3. I am shocked by the statement that Headteachers and senior leadership teams need to take the pressure off the children and it is all down to them to ensure the children are not stressed. We spend many weeks preparing our children mentally with well being packs, mindfulness sessions and light hearted “it’s not important please do not worry” conversations. Our children are resilient, brave and intuitive but at 10 and 11 are intelligent enough to work out that their ‘flight path’is being mapped out for them on the result of a one hour test. They want to do their best achieve ‘expected’ be in line with their peers… who wouldn’t? Take that measure away and what would we be left with? Robust, rounded teacher assessment presented to high schools with realistic and accurate on going assessment data that has informed the last 4 years of their KS 2 learning. No ‘judgement’ no ‘scaled score’ no average and most importantly no cap on where they can go and how high they can achieve. Our assessment frameworks for writing are not in question here… writing assessed over time. Why can’t the rest of their journey be measured this way? To say that children would fall through the net or slip off the radar is quite frankly insulting to our profession. SATS make absolutely NO difference to the support we put in to place for our pupils- we care about each an every individuals progress and would continue to assess alongside the child and their families to give them the greatest possible chance. Your school looks lovely and in a very affluent area- but please consider inner city hard pressed areas- fighting to support the childrens mental health and well being. Do the SATS enable these children? Excite and inspire? Surely you don’t believe there isn’t a better way to support children’s progress (because that.is what we are aiming to do) other than formal 1 hour testing?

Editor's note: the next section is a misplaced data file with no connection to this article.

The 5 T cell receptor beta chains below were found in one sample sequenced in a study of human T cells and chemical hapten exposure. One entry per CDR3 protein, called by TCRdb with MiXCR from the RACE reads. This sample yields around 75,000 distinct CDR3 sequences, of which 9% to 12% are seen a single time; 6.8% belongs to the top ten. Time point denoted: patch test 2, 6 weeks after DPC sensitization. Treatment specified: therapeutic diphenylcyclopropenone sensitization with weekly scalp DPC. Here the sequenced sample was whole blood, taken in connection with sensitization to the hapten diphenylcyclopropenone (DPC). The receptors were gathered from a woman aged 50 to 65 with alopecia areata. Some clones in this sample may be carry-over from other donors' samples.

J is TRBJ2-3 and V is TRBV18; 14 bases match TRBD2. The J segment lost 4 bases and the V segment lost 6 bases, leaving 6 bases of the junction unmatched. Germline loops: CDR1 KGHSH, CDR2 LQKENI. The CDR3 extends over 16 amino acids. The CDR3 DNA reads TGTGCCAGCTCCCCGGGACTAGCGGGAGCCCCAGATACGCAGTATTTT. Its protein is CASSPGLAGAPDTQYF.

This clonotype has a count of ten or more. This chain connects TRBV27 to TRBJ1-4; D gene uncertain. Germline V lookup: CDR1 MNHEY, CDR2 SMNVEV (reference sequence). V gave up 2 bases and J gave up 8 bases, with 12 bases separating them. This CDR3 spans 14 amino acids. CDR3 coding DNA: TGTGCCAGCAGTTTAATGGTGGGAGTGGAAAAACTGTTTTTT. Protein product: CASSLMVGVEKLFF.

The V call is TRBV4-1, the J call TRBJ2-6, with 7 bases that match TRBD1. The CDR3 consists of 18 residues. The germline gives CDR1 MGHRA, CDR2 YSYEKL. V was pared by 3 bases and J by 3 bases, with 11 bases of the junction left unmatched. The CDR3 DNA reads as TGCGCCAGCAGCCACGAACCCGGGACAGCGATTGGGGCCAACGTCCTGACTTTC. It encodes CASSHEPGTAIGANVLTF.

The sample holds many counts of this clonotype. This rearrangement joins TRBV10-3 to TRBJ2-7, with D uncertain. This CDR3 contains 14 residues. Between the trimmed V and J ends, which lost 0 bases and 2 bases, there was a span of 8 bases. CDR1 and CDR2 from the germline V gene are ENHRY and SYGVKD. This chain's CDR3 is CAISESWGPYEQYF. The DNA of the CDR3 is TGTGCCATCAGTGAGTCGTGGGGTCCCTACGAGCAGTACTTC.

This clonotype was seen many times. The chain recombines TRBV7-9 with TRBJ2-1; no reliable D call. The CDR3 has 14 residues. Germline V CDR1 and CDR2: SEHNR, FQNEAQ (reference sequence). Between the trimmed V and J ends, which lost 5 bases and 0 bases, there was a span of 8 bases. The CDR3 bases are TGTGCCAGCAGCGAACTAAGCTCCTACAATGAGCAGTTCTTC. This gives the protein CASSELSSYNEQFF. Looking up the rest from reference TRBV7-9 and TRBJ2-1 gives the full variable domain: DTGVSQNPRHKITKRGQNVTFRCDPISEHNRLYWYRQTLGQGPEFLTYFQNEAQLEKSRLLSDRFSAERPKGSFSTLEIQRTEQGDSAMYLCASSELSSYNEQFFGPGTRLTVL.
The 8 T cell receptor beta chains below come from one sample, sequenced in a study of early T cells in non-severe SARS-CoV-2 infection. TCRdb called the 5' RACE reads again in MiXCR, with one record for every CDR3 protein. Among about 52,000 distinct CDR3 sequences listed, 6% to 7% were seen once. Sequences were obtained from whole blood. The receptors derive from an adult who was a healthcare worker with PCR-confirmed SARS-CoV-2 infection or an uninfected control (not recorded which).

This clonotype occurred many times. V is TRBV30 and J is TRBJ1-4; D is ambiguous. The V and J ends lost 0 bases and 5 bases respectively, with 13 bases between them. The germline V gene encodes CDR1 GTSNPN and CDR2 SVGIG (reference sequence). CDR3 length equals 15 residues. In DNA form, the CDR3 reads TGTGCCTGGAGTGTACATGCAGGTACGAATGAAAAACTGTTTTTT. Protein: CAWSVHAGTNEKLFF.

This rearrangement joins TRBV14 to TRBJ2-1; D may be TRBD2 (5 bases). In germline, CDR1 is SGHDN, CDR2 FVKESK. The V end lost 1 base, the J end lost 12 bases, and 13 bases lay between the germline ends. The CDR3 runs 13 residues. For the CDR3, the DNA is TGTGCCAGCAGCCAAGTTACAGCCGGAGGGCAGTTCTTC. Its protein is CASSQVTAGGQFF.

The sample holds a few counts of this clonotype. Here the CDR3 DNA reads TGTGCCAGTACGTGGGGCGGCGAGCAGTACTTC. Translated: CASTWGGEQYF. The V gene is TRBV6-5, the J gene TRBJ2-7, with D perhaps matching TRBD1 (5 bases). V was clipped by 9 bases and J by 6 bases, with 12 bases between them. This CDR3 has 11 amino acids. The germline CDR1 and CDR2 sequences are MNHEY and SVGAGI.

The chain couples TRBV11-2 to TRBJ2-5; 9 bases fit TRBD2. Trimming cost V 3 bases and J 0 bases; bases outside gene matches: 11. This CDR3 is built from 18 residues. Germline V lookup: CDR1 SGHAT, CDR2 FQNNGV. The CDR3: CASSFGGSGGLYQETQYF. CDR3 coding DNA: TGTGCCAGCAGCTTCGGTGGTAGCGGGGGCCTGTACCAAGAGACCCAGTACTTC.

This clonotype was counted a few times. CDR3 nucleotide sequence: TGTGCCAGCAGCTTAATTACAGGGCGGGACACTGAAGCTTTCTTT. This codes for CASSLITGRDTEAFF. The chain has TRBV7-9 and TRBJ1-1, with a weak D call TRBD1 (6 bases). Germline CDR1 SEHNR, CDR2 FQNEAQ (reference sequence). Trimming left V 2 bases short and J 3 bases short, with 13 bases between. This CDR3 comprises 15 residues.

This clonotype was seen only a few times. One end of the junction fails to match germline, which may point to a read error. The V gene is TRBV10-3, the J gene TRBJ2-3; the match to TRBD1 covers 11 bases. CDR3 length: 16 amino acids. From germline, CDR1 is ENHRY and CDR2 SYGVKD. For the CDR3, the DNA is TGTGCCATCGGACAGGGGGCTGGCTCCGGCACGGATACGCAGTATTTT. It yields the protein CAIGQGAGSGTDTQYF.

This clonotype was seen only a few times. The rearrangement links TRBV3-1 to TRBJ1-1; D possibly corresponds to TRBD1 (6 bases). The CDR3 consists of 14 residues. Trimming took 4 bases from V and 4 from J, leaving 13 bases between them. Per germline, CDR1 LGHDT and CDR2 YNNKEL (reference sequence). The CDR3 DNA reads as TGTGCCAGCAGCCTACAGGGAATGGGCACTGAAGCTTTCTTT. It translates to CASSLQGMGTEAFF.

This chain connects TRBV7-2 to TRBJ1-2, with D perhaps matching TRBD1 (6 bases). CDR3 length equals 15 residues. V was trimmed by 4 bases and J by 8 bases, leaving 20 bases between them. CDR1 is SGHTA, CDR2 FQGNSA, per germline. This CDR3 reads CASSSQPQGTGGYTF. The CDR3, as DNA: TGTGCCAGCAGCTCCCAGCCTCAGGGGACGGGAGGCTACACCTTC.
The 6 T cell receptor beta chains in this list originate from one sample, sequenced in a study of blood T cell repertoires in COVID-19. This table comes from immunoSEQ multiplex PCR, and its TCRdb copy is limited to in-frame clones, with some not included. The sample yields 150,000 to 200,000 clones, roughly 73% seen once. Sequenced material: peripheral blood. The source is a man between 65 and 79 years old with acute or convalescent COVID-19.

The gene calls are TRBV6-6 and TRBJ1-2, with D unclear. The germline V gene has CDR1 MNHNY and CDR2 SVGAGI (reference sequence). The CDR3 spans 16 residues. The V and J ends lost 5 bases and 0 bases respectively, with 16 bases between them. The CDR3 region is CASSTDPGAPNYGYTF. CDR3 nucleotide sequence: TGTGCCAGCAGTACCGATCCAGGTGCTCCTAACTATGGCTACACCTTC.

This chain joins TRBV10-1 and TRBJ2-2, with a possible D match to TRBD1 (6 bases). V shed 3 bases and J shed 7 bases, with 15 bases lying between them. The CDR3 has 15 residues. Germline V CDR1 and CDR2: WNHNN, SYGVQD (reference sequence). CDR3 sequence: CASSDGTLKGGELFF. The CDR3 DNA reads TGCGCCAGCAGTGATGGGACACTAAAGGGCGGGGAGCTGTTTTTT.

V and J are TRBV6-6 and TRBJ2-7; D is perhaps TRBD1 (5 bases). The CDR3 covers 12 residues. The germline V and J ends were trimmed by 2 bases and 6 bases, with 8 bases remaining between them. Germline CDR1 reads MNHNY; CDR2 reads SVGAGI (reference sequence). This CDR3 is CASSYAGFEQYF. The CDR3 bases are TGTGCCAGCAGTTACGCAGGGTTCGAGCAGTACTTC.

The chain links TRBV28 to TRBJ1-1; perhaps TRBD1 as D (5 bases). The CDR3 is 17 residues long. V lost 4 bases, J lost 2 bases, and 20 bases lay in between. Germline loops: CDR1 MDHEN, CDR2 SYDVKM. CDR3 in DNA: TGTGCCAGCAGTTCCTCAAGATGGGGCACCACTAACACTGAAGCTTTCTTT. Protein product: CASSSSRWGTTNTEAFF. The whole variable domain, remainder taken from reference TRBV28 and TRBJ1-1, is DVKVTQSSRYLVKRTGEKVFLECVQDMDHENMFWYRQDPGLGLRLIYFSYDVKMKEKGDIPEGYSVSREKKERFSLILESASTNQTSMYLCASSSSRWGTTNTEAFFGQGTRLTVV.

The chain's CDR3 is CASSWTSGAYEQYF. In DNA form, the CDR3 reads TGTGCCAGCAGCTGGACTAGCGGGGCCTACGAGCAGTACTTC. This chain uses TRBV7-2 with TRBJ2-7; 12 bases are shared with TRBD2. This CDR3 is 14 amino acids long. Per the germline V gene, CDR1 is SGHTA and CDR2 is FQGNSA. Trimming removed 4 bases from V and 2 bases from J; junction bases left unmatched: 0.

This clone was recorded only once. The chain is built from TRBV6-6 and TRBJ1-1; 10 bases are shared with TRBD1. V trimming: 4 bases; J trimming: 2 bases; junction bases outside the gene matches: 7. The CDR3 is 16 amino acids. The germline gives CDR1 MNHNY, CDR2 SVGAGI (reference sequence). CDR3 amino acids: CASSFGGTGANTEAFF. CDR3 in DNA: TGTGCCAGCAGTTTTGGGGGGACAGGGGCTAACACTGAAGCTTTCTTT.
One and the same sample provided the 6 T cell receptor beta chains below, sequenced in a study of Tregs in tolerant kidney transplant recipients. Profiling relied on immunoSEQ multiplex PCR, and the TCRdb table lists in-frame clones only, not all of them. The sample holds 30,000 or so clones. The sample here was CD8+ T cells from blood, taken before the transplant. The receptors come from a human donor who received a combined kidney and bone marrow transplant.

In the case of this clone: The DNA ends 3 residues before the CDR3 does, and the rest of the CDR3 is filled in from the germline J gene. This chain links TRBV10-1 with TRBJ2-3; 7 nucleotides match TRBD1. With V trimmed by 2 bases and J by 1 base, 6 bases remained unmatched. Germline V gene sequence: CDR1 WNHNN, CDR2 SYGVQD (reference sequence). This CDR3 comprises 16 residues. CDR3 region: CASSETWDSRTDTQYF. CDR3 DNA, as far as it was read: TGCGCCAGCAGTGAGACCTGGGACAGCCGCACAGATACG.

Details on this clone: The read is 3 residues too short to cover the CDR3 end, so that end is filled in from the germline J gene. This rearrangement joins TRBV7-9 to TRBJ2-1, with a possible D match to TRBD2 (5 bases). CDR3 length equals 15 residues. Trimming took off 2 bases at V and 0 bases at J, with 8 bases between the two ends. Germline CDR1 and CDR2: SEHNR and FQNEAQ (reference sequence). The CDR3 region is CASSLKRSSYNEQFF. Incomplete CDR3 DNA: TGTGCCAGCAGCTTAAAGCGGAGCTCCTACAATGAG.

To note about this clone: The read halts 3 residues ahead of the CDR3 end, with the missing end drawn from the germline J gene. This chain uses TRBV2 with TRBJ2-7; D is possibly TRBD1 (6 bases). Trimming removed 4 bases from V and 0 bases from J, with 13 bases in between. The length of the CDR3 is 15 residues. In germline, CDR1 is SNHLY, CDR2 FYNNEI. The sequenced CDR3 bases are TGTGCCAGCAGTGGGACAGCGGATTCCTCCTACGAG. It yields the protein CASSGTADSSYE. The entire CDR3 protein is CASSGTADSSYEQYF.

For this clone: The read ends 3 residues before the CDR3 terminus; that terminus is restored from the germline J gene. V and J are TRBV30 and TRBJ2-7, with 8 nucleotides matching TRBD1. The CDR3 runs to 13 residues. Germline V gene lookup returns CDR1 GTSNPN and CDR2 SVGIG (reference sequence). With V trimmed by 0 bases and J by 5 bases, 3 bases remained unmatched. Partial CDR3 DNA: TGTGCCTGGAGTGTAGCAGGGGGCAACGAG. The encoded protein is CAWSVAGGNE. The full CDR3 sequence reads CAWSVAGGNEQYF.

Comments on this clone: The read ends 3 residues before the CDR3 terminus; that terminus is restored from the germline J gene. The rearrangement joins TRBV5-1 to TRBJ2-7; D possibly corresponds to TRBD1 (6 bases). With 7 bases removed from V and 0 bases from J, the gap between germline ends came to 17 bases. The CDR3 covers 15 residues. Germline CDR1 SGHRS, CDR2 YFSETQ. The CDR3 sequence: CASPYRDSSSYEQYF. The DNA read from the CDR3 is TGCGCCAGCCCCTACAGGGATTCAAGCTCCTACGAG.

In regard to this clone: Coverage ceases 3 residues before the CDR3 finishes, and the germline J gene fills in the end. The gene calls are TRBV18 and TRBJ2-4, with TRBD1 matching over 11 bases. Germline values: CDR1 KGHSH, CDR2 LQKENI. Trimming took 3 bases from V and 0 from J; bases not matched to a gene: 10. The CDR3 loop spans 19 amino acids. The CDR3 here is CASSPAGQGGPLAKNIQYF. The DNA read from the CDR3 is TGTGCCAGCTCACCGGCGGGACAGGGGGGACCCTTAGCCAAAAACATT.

4. I understand the idea of an opinion piece, but it is certainly worth putting the case from schools in inner cities and the highest areas of deprivation, as well as those with high proportions of pupils whose first language is not English. In schools like this, the pressure to perform in statutory assessments rules everything and has led to a gross narrowing of curriculum in many schools battling to keep attainment up. These are the children who would benefit most from a rich curriculum of arts, sport and humanities, thus underlining how unfair the system is. I understand the sentiment of the article but to effectively say, “If SATS aren’t just a minor inconvenience in your school, you probably just don’t have great leadership ” is, frankly, somewhat offensive.